The Ethics of Communicating Scientific Uncertainty

Date01 February 2015
2-2015 NEWS & ANALYSIS 45 ELR 10105
The Ethics of Communicating
Scientif‌ic Uncertainty
Scientic uncertainty is inevitable in many public pol-
icy debates, especially in the environmental and public
health arena. Scientists, lawyers, and media profes-
sionals develop and communicate the data, informa-
tion, and analysis that inform public decisionmaking.
But each of these professions regards and communi-
cates scientic uncertainty dierently, in part due to
varying professional norms and ethical standards. On
September 12, 2014, the Environmental Law Institute
hosted a webinar to examine how the elds of science,
law, and journalism each address scientic uncer-
tainty, and how core professional norms shape the way
they communicate it. Below, we present a transcript of
the event, which has been edited for style, clarity, and
space considerations.
Jay Austin (moderator) is a Senior Attorney at ELI.
George Gray is Professor at George Washington Univer-
sity’s Department of Environmental and Occupational
Health and Director of the Center for Risk Science and
Public Health.
Jim Hilbert is Professor at William Mitchell College of
Law in St. Paul, MN, and Co-Director of the Expert Wit-
ness Training Academy.
David Poulson is Senior A ssociate Director of the
Knig ht Center for E nvironmenta l Journalism at Michi-
gan St ate Universit y.
Jay Austin: I’d like to welcome everyone to this ELI dia-
logue on the ethics of communicating scientic uncer-
tainty. My name is Jay Austin. I’m a senior attorney at ELI,
and I’ll be moderating today. is dialogue is a companion
to a workshop1 that ELI hosted in Washington, D.C., in
September 2014. Both events were organized with support
from the National Science Foundation’s Paleoclimate Pro-
gram.2 e listening audience today is drawn both from
participants in the workshop and from ELI’s broader net-
work of law and policy mavens.
1. Visit Environmental Law Institute, Ethics of Communicating Scientic
2. For more information, visit the National Science Foundation’s website at
e goal of the two events is to bring together three
disparate groups—scientists, lawyers, and journalists—to
discuss the topic of uncertainty and, more specically, to
compare notes on how each of these professions communi-
cates about scientic uncertainty within their professions,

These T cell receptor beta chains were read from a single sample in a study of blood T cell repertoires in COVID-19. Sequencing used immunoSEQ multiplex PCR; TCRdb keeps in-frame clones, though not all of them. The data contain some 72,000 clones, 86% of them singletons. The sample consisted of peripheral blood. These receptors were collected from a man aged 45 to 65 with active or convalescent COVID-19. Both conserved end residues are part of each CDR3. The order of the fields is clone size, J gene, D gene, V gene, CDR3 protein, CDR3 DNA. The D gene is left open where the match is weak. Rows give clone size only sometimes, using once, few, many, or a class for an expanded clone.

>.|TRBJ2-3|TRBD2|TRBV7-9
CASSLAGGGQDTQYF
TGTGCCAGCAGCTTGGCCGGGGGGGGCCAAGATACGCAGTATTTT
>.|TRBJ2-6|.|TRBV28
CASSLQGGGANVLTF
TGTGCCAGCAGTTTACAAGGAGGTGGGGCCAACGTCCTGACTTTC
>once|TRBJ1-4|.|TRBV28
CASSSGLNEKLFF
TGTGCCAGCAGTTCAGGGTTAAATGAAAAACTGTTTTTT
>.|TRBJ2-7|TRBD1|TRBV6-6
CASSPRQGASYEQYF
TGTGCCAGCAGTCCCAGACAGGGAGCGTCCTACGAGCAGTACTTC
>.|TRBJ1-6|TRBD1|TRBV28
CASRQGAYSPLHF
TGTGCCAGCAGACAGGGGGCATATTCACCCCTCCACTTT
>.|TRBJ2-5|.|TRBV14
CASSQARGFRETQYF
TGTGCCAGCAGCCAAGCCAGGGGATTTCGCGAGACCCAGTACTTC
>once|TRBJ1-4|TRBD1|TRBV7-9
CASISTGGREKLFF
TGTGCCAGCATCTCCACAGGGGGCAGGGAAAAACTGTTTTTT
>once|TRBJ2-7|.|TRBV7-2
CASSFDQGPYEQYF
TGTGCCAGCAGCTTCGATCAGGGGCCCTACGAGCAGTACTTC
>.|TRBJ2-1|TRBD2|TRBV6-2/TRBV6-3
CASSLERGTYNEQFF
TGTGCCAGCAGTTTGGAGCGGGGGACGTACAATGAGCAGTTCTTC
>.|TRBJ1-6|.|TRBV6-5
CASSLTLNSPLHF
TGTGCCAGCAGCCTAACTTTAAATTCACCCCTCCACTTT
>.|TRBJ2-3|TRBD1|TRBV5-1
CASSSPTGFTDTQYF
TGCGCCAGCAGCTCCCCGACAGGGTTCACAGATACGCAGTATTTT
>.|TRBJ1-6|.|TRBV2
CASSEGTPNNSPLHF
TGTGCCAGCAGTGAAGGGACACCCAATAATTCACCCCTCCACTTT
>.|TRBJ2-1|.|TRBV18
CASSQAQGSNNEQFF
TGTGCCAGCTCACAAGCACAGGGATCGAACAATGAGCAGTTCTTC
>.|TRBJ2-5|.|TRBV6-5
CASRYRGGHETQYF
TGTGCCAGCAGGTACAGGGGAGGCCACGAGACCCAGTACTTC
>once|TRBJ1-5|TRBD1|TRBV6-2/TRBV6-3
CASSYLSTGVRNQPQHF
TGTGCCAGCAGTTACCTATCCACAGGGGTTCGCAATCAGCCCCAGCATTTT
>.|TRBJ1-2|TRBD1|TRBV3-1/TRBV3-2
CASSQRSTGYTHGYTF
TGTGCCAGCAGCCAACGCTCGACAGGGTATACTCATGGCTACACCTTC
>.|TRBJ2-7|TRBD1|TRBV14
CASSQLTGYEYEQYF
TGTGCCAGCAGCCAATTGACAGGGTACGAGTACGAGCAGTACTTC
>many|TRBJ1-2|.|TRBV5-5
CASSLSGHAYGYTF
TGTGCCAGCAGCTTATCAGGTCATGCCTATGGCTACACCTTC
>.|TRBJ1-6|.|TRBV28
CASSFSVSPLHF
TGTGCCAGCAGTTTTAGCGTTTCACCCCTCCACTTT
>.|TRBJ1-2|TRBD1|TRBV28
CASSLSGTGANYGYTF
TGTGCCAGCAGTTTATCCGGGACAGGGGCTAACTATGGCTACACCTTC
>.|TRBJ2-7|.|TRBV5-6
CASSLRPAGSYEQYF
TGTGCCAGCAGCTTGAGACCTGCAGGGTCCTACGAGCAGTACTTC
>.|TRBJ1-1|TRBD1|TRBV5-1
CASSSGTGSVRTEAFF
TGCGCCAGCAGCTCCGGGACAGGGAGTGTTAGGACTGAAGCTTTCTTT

between the various professions, and to a larger audience
including the general public.
We’re hoping to ta lk about the norms and standards
that guide each of these groups and to tr y to reach a bet-
ter or common understanding of how they approach com-
plex scientic topics. at includes big topics like climate
change with all the attendant uncerta inty, but also reaches
into essentially every area of environmental and public
health policy where decisions are being made based on
uncertain or incomplete information.
at’s a general summary of our scope, and I think our
speakers will help rene it. We’ve got an extremely dist in-
guished panel of experts and teachers to get us started. In
the order you’ll be hearing from them, we have George
Gray, a professor at George Washington University’s
Department of Environmental and Occupational Health
and also director of the Center for Risk Science and Public
Health. Jim Hilbert is a professor at the William Mitchell
College of Law in St. Paul, Minnesota, and co-director of
the Expert Witness Training Academy there. And David
Poulson is senior associate director of the Knight Center for
Environmental Journalism at Michigan State University.
I’ve asked each of these folks to talk from the perspective
of a longtime practitioner of their respective professions
and to introduce the rest of us to what it means to think
about uncertainty the way that a scientist or lawyer or jour-
nalist does. After they’ve nished their presentations, there
should be some time left for questions.
George Gray: I’m going to talk about how users of science
think about uncertainty. When I say “users,” I’m focusing
on the risk assessment process, which is where individual
acts of science done in a laboratory or out in the eld or
making measurements are brought together to help inform
decisions that we’re going to make as a society. e norm
is full disclosure, and I’ll show you some examples of that
as we go along.
I want to start with a reminder that uncertainty is every-
where. Sometimes, it’s not acknowledged, but it’s revealed.
For example, what if you had a concern about cel l phones
and brain cancer? You could look at the U.S. Food and
Drug Administration’s (FDA’s) fact sheet, where the agency
Copyright © 2015 Environmental Law Institute®, Washington, DC. Reprinted with permission from ELR®,, 1-800-433-5120.

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